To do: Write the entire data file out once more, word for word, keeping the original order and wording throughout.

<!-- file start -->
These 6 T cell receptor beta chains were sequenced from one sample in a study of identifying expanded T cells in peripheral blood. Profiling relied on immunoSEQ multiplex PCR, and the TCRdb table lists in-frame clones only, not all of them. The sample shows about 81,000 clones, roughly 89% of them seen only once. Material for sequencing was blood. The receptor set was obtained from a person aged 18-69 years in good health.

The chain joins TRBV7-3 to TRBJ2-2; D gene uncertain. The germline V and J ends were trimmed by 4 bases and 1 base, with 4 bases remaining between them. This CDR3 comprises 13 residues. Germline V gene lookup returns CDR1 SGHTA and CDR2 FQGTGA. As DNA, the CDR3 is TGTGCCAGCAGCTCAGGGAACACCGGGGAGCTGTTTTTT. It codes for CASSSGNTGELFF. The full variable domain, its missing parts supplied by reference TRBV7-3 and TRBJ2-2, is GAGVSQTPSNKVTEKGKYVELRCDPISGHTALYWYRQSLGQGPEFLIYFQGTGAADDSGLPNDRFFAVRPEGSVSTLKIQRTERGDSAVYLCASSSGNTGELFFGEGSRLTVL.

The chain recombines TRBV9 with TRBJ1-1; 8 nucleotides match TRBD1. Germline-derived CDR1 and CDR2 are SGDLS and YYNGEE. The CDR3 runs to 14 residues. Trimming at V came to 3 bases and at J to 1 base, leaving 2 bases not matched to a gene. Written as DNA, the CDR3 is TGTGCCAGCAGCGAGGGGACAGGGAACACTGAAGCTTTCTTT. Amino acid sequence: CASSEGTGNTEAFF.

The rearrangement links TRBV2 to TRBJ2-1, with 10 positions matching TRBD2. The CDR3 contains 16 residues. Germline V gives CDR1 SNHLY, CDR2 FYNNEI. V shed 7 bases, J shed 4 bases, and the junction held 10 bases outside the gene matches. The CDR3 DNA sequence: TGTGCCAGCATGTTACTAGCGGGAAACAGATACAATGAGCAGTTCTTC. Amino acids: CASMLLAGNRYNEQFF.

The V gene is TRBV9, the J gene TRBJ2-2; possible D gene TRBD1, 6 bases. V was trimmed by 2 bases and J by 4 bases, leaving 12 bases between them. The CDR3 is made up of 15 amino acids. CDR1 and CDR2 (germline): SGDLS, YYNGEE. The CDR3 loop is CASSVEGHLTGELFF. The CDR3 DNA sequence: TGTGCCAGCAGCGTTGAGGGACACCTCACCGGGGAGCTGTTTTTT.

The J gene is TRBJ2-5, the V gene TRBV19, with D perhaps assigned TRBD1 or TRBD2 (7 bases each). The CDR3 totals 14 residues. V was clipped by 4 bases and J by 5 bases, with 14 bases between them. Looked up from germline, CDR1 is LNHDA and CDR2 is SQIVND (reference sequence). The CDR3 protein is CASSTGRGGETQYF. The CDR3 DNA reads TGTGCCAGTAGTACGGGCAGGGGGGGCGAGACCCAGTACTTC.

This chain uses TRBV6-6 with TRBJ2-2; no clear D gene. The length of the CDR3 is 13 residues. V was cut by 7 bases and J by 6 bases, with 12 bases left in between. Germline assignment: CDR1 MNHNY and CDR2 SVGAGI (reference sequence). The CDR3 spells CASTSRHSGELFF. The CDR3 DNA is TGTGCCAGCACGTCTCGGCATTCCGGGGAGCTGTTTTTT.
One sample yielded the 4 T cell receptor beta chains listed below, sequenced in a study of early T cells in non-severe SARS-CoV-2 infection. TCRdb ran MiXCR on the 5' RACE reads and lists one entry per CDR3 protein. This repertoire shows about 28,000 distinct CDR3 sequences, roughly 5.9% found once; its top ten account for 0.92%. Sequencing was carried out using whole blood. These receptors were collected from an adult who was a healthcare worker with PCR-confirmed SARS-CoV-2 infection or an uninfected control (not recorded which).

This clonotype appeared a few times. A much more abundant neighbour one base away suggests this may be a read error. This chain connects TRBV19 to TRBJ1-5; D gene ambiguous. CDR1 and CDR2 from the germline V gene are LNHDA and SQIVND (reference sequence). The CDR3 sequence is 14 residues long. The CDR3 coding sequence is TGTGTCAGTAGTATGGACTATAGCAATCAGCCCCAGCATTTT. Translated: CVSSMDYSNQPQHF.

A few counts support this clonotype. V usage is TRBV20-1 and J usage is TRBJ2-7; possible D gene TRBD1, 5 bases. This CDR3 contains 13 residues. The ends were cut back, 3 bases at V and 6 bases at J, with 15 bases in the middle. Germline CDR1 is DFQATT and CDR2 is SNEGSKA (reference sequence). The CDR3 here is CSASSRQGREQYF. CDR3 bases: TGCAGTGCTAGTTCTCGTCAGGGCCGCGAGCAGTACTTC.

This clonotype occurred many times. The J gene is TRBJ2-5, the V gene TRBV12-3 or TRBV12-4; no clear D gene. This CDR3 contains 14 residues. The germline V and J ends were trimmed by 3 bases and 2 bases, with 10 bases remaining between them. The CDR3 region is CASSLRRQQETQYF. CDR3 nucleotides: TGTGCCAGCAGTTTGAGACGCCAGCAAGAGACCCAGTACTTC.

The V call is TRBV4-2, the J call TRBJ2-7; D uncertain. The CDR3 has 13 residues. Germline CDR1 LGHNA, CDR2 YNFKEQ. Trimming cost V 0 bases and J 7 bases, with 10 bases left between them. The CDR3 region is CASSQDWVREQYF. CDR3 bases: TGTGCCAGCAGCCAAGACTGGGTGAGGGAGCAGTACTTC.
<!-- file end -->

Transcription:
These 6 T cell receptor beta chains were sequenced from one sample in a study of identifying expanded T cells in peripheral blood. Profiling relied on immunoSEQ multiplex PCR, and the TCRdb table lists in-frame clones only, not all of them. The sample shows about 81,000 clones, roughly 89% of them seen only once. Material for sequencing was blood. The receptor set was obtained from a person aged 18-69 years in good health.

The chain joins TRBV7-3 to TRBJ2-2; D gene uncertain. The germline V and J ends were trimmed by 4 bases and 1 base, with 4 bases remaining between them. This CDR3 comprises 13 residues. Germline V gene lookup returns CDR1 SGHTA and CDR2 FQGTGA. As DNA, the CDR3 is TGTGCCAGCAGCTCAGGGAACACCGGGGAGCTGTTTTTT. It codes for CASSSGNTGELFF. The full variable domain, its missing parts supplied by reference TRBV7-3 and TRBJ2-2, is GAGVSQTPSNKVTEKGKYVELRCDPISGHTALYWYRQSLGQGPEFLIYFQGTGAADDSGLPNDRFFAVRPEGSVSTLKIQRTERGDSAVYLCASSSGNTGELFFGEGSRLTVL.

The chain recombines TRBV9 with TRBJ1-1; 8 nucleotides match TRBD1. Germline-derived CDR1 and CDR2 are SGDLS and YYNGEE. The CDR3 runs to 14 residues. Trimming at V came to 3 bases and at J to 1 base, leaving 2 bases not matched to a gene. Written as DNA, the CDR3 is TGTGCCAGCAGCGAGGGGACAGGGAACACTGAAGCTTTCTTT. Amino acid sequence: CASSEGTGNTEAFF.

The rearrangement links TRBV2 to TRBJ2-1, with 10 positions matching TRBD2. The CDR3 contains 16 residues. Germline V gives CDR1 SNHLY, CDR2 FYNNEI. V shed 7 bases, J shed 4 bases, and the junction held 10 bases outside the gene matches. The CDR3 DNA sequence: TGTGCCAGCATGTTACTAGCGGGAAACAGATACAATGAGCAGTTCTTC. Amino acids: CASMLLAGNRYNEQFF.

The V gene is TRBV9, the J gene TRBJ2-2; possible D gene TRBD1, 6 bases. V was trimmed by 2 bases and J by 4 bases, leaving 12 bases between them. The CDR3 is made up of 15 amino acids. CDR1 and CDR2 (germline): SGDLS, YYNGEE. The CDR3 loop is CASSVEGHLTGELFF. The CDR3 DNA sequence: TGTGCCAGCAGCGTTGAGGGACACCTCACCGGGGAGCTGTTTTTT.

The J gene is TRBJ2-5, the V gene TRBV19, with D perhaps assigned TRBD1 or TRBD2 (7 bases each). The CDR3 totals 14 residues. V was clipped by 4 bases and J by 5 bases, with 14 bases between them. Looked up from germline, CDR1 is LNHDA and CDR2 is SQIVND (reference sequence). The CDR3 protein is CASSTGRGGETQYF. The CDR3 DNA reads TGTGCCAGTAGTACGGGCAGGGGGGGCGAGACCCAGTACTTC.

This chain uses TRBV6-6 with TRBJ2-2; no clear D gene. The length of the CDR3 is 13 residues. V was cut by 7 bases and J by 6 bases, with 12 bases left in between. Germline assignment: CDR1 MNHNY and CDR2 SVGAGI (reference sequence). The CDR3 spells CASTSRHSGELFF. The CDR3 DNA is TGTGCCAGCACGTCTCGGCATTCCGGGGAGCTGTTTTTT.
One sample yielded the 4 T cell receptor beta chains listed below, sequenced in a study of early T cells in non-severe SARS-CoV-2 infection. TCRdb ran MiXCR on the 5' RACE reads and lists one entry per CDR3 protein. This repertoire shows about 28,000 distinct CDR3 sequences, roughly 5.9% found once; its top ten account for 0.92%. Sequencing was carried out using whole blood. These receptors were collected from an adult who was a healthcare worker with PCR-confirmed SARS-CoV-2 infection or an uninfected control (not recorded which).

This clonotype appeared a few times. A much more abundant neighbour one base away suggests this may be a read error. This chain connects TRBV19 to TRBJ1-5; D gene ambiguous. CDR1 and CDR2 from the germline V gene are LNHDA and SQIVND (reference sequence). The CDR3 sequence is 14 residues long. The CDR3 coding sequence is TGTGTCAGTAGTATGGACTATAGCAATCAGCCCCAGCATTTT. Translated: CVSSMDYSNQPQHF.

A few counts support this clonotype. V usage is TRBV20-1 and J usage is TRBJ2-7; possible D gene TRBD1, 5 bases. This CDR3 contains 13 residues. The ends were cut back, 3 bases at V and 6 bases at J, with 15 bases in the middle. Germline CDR1 is DFQATT and CDR2 is SNEGSKA (reference sequence). The CDR3 here is CSASSRQGREQYF. CDR3 bases: TGCAGTGCTAGTTCTCGTCAGGGCCGCGAGCAGTACTTC.

This clonotype occurred many times. The J gene is TRBJ2-5, the V gene TRBV12-3 or TRBV12-4; no clear D gene. This CDR3 contains 14 residues. The germline V and J ends were trimmed by 3 bases and 2 bases, with 10 bases remaining between them. The CDR3 region is CASSLRRQQETQYF. CDR3 nucleotides: TGTGCCAGCAGTTTGAGACGCCAGCAAGAGACCCAGTACTTC.

The V call is TRBV4-2, the J call TRBJ2-7; D uncertain. The CDR3 has 13 residues. Germline CDR1 LGHNA, CDR2 YNFKEQ. Trimming cost V 0 bases and J 7 bases, with 10 bases left between them. The CDR3 region is CASSQDWVREQYF. CDR3 bases: TGTGCCAGCAGCCAAGACTGGGTGAGGGAGCAGTACTTC.